his wayward flock by name and suffereth not a 
trunk to go astray without his watchful notice, 
with what peace we lay us down and sleep, only 
to wake to the lightness and freedom of another 
halcyon day. 

A possibly envious friend once said teasingly 
'*no one who has any brains ever travels with the 
Raymonds", recognizing thus the freedom from 
anxious personal supervision which such excur- 
sionist enjoys. Blessed then are the brainless 
ones, or those who having used their brains to 
good purpose have earned now the right to such 
reposeful recreation. Brains do not lie fallow 
while travelling. Plentiful opportunities occur for 
storing the mind with valuable information, every 
hour suggesting new thought, broadening the 
range of mental vision, which is all the clearer 
because not absorbed in petty cares concerning 
that which is least. 

On a warm sunshiny afternoon near the close 
of May 1890, after a long and delightful sojourn 
in this fair Western land, we at last with great 
reluctance turn away from the Golden Gate and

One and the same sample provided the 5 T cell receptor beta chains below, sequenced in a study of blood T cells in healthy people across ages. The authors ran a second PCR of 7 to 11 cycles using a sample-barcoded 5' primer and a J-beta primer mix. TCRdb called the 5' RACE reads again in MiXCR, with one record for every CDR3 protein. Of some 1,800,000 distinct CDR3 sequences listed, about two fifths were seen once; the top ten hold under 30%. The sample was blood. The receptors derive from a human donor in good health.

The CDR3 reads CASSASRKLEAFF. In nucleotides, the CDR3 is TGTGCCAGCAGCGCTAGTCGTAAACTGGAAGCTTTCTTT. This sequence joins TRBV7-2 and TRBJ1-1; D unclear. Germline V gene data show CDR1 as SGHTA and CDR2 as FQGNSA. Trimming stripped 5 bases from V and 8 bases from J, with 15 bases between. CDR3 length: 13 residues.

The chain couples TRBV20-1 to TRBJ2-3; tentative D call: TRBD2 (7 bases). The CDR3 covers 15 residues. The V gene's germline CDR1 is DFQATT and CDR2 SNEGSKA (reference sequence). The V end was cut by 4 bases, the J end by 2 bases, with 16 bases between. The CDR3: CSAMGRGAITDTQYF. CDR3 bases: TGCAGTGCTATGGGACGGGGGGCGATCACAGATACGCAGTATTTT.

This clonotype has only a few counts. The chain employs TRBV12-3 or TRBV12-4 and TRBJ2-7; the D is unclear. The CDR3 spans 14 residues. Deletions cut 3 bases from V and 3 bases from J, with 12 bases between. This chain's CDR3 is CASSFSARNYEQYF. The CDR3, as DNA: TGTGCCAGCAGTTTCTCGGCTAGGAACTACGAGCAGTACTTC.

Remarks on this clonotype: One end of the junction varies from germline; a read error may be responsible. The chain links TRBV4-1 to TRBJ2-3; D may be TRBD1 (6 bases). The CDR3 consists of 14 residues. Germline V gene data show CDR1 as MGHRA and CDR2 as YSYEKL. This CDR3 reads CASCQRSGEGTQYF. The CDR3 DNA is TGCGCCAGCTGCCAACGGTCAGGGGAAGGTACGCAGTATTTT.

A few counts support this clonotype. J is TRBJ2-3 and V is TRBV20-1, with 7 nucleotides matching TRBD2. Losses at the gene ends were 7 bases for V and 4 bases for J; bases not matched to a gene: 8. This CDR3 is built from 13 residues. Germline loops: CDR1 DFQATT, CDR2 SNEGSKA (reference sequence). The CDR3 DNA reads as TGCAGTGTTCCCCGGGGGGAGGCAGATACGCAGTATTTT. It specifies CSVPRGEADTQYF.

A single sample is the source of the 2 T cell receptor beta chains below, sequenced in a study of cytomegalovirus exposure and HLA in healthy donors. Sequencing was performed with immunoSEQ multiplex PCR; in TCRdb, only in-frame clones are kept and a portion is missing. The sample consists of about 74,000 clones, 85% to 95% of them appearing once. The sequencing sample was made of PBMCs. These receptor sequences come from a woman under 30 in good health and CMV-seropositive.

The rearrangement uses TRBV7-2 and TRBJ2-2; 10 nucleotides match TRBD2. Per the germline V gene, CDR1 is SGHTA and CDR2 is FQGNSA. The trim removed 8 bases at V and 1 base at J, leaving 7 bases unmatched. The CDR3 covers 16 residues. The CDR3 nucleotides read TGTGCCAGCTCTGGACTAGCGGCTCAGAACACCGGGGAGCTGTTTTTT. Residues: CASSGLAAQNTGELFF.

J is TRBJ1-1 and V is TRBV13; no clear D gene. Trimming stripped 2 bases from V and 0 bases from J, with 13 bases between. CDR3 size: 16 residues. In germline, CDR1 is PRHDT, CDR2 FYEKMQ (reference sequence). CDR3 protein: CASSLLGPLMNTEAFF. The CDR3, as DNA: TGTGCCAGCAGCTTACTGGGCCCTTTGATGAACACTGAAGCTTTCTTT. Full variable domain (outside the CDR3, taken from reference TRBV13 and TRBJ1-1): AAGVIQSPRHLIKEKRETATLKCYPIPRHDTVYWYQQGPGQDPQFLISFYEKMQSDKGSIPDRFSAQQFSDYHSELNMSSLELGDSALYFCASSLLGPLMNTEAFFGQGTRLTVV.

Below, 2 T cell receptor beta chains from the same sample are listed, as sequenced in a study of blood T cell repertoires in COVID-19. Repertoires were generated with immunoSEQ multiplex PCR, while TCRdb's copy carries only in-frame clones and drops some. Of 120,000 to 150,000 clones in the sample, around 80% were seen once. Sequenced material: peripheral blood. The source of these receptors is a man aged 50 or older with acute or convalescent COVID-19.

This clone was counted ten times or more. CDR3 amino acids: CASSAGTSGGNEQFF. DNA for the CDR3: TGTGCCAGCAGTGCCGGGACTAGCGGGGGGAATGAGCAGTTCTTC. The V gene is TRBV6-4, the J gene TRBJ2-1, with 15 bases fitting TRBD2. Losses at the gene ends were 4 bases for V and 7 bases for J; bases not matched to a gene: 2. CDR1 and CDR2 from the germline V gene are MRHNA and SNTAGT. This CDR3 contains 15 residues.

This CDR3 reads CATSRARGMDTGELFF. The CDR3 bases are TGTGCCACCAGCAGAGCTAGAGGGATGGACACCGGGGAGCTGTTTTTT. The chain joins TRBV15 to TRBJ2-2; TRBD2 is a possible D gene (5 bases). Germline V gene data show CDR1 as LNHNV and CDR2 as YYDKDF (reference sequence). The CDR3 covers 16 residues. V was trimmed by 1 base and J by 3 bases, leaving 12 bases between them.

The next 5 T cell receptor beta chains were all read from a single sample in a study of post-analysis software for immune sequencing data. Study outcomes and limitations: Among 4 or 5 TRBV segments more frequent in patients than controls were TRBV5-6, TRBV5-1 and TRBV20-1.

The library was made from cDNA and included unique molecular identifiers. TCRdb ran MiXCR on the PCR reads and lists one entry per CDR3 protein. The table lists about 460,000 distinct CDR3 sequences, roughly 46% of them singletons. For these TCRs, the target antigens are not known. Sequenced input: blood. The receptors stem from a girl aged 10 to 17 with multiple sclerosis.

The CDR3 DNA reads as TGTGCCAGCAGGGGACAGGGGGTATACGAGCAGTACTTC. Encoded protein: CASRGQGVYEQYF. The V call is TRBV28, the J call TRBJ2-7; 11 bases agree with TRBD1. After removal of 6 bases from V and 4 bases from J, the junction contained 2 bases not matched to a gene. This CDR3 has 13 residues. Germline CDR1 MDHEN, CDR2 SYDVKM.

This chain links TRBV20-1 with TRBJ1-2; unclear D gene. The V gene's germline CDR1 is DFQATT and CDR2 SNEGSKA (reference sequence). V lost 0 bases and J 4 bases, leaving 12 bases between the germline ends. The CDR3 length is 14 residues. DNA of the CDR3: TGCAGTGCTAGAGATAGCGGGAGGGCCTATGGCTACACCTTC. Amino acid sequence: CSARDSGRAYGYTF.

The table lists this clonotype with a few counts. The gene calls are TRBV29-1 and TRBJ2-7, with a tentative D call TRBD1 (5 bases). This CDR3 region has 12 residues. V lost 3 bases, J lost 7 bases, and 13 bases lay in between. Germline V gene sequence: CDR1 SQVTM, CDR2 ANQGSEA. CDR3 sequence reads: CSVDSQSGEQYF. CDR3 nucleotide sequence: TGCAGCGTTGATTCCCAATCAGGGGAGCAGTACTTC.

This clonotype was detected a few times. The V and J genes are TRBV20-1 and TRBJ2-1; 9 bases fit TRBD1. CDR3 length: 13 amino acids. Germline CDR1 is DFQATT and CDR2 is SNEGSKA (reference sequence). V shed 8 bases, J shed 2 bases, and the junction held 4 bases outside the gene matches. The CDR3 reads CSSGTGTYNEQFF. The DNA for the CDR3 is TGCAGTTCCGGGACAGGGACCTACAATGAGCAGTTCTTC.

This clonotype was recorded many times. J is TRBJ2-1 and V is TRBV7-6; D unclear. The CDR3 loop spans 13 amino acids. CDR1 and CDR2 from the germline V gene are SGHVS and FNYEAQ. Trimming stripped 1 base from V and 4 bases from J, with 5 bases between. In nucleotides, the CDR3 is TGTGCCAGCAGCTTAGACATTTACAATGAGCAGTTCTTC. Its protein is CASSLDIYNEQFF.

set our faces eastward. The calm blue waters of 
the bay seem loth to ripple their last farewell, for 
through inlet and cove they merge into San Pablo 
bay and thence to Napa creek, where Vallejo is 
seen four miles away, opposite to Mare island, an 
important western naval station, a verdant spot, a 


rendezvous for roses and trailing vines and leafy 
shades which embower the officers' pleasant homes 
and make brilliant the hospital grounds. In the 
stream near 'by is anchored Admiral Farragut's 
flag-ship, the Hartford, disabled now and roofed 
over to prevent further ravages of the elements. 

At this point we reach Port Costa and our 
course changes for before we are aware our entire 
train with one other and their two powerful en- 
gines are quietly transferred to the largest ferry- 
boat in the world — the Solano. Of course every 
one is on deck at once, for who ever knew a Ray- 
mond tourist to remain in his own car one moment